If there is anything like a magic cure, over-thecounter pain relievers come close. Headaches, joint and muscle aches, fevers and other minor discomforts subside as these popular remedies take effect. They’re cheap, easy to tolerate and have few side effects. Yet they should not be taken for granted.
Acetaminophen, sold under the brand name Tylenol, prevents the body from making chemicals that enhance pain sensations, explains Dr. Lauren Ludwig, a physician specializing in internal medicine with Washington University Clinical Associates at Maryland Medical. Ibuprofen (sold as Motrin and Advil), naproxen (sold as Aleve), and aspirin form a class of medications known as non-steroidal anti-inflammatory drugs (NSAIDs) and prevent the body from making chemicals that produce swelling and pain.
The Consumer Healthcare Products Association estimates that more than $2 billion worth of over-thecounter pain medications were sold in 2010, the last year for which data are available. Only cough and cold remedies, many of which contain pain relievers, exceeded that figure for over-the-counter medications.
However, some people should steer clear of these ubiquitous medications. Anyone with a history of gastrointestinal bleeding or ulcers and those who take blood-thinning medications should avoid NSAIDs because they increase risk of bleeding.
“Ibuprofen and naproxen in people with heart disease do increase the risk of heart attack and can worsen heart failure,” warns Dr. Lauren King, a physician with Mercy Clinic Internal Medicine. “Anyone with liver disease, or a high potential for it, such as an active alcoholic, should avoid acetaminophen due to the risk of liver toxicity in those situations.”
Dr. Bishnu Devkota, a SLUCare physician specializing in internal medicine, also emphasizes the importance of caution. “People who use other medications like steroids (prednisone) or people who drink alcohol have a higher risk of developing stomach ulcers or developing liver problems,” he says. “Because of drug-drug interactions and drug-disease interactions, there is no absolutely safe dose for all people.”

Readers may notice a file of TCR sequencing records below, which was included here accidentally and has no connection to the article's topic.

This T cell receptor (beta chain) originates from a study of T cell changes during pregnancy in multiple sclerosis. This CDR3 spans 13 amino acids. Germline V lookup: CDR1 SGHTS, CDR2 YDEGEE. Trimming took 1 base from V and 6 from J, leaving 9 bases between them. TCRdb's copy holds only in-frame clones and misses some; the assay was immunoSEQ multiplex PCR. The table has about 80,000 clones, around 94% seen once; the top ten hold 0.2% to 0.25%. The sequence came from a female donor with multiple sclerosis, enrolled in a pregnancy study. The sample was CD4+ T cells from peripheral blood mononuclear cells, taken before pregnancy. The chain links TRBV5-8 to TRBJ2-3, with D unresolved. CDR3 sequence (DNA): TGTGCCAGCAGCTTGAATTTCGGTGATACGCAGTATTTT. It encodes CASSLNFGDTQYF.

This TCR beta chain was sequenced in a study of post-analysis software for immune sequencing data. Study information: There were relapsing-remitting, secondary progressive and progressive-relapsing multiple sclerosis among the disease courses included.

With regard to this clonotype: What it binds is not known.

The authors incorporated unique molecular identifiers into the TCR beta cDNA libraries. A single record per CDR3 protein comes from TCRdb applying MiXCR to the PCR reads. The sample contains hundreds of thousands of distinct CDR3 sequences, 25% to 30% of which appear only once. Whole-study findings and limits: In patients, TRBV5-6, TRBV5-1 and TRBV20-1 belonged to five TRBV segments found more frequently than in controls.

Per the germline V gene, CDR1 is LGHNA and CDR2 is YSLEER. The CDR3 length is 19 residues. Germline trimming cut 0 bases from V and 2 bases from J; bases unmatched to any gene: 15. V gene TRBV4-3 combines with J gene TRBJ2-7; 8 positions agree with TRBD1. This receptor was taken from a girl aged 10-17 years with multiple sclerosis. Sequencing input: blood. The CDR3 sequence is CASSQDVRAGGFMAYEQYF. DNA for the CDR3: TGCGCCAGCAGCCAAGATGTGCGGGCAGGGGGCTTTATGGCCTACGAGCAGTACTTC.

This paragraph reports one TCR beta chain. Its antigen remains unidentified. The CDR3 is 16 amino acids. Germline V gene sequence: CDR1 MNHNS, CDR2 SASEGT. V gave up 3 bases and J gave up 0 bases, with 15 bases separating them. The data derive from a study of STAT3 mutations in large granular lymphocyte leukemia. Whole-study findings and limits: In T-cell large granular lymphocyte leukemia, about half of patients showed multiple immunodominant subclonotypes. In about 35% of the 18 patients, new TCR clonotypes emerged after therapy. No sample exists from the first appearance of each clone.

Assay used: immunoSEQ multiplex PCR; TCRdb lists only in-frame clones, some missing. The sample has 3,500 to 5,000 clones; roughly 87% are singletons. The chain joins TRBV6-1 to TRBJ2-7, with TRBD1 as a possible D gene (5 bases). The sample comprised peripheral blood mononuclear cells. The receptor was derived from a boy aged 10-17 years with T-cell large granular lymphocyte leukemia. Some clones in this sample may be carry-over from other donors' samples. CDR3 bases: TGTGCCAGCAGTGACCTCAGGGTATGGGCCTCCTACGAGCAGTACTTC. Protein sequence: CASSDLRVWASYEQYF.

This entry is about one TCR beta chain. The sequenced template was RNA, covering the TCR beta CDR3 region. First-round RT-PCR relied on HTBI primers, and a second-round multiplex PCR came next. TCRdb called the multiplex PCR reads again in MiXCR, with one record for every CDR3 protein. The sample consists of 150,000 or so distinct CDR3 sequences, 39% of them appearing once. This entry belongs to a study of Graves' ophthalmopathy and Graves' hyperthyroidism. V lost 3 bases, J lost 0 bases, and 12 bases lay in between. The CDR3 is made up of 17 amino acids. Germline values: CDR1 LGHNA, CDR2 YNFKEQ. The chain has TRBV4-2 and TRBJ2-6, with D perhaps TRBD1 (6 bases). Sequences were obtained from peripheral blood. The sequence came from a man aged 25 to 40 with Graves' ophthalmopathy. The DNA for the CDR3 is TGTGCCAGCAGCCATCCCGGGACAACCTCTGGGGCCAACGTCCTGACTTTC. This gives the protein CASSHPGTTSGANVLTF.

The list of potential NSAID side-effects is enough to give anyone pause: headaches, tinnitus, dizziness, fluid retention, high blood pressure, swelling, abnormal liver function tests, asthma, rashes, kidney problems, hyperkalemia (high potassium) proteinuria (protein loss in urine), and rare cases of congestive heart failure, heart attacks, strokes and blood disorders.
“Acetaminophen is pretty safe, as long as you don’t take more than directed on the bottle,” King notes. “Many multi-symptom cold medications have acetaminophen in them, also, and taking too much acetaminophen can lead to permanent liver damage.”
Overdosing with over-the-counter pain relievers is uncommon, but physicians emphasize that patients should heed the dosing instructions. Taking a combination of different types of pain relievers or chasing a dose with an alcoholic beverage can have dangerous results.
“The most important thing to remember is that what may be safe for you may not be safe for your neighbor,” Ludwig says. “It’s important that each patient understand the medications they are currently on before beginning therapy with an additional medication—yes, even over-the-counter products.”